How To Deal With Loss, Grief And Bereavement

Bereavement refers to an event which results in loss – this may losing your job, or a similar event, or the death of someone you know. The latter of these events is more commonly associated to the term bereavement. How you deal with grief and death is a personal choice, so there is no right or wrong way to cope – it’s individual to you. This may be influenced by your relationship with the deceased, for example you may need longer to cope with the loss of a close family member compared to how you may deal with the loss of a friend or a colleague. Your personality plays a big part in this as well. Some people find that they are able to go back to work and begin resuming their lives far quicker than others – this isn’t right or wrong, as previously stated, as it depends on the person and what is right for them.

There is still an on-going debate as to what constitutes grief and where it distinguishes itself from depression. There are certainly crossovers, and people who are grieving will exhibit signs that are akin to depression. This is a common feature of loss, as it is a naturally upsetting and emotional time. People need strong bonds with other people in order to maintain good emotional wellbeing, so it can be hard to come to terms with the facts when one of these bonds breaks – after all, death permanently removes these bonds. When someone you know dies, you may struggle to not only come to terms with the fact that the person has gone, but also that plans and hopes for the future have also come to an end.

There are usually several stages of grief, which are not separate and may not follow in order. These often begin with the initial stage of grief, which is shock or disbelief, and may last anything from minutes to weeks. The stage of acute anguish can last weeks to months, which is where the commonly associated symptoms of depression occur. During this time, people may find planning for the future difficult. The phase of resolution can last years for some people, as they come to terms with the reality of the situation.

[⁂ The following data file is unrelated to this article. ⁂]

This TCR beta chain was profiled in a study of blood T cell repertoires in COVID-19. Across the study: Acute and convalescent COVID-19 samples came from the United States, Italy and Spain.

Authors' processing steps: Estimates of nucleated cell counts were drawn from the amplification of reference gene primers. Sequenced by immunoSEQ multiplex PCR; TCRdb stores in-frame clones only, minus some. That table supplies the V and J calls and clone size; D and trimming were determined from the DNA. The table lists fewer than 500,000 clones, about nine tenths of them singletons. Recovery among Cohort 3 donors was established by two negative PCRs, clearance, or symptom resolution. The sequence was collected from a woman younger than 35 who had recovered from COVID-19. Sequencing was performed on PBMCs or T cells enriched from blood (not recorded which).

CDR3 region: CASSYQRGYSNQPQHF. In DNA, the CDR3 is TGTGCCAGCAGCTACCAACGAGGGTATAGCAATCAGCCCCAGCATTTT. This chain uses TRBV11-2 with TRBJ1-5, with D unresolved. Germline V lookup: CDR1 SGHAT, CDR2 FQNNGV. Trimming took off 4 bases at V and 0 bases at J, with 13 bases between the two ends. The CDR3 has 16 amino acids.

‘Normal’ grief is a term used to describe the more typical symptoms than people generally experience with bereavement. These include numbness and feelings of shock, anger, sadness, tearfulness, disrupted sleep patters, preoccupation with the deceased, or seeing and hearing the voice of the deceased. These symptoms begin to dissipate as the person gradually accepts the loss and readjusts to the reality of the situation. For most people, this process takes around six months, but as previously stated it depends on the relationship with the person who has died as well as personality traits.

It is important to remember that while they are similar in certain ways, depression and grief are not the same. People do grieve without becoming depressed, but there are ways in which they are similar. Around 33 percent of bereaved people, though, also have a depressive illness around one month following the loss. 15 percent are still depressed a year later. It is possible to spot the signs of this from the intense feelings of guilt that are unrelated to the loss, suicidal thoughts, feelings of worthlessness, prolonged inability to function, and prolonged hallucinations involving the deceased.

The support from family and friends at this time is vital, as is maintaining contact with people. Although it is tempting to hide away and seek solitude, this won’t help your symptoms. If necessary, your GP can also prescribe antidepressants if your symptoms are leading to this condition developing.

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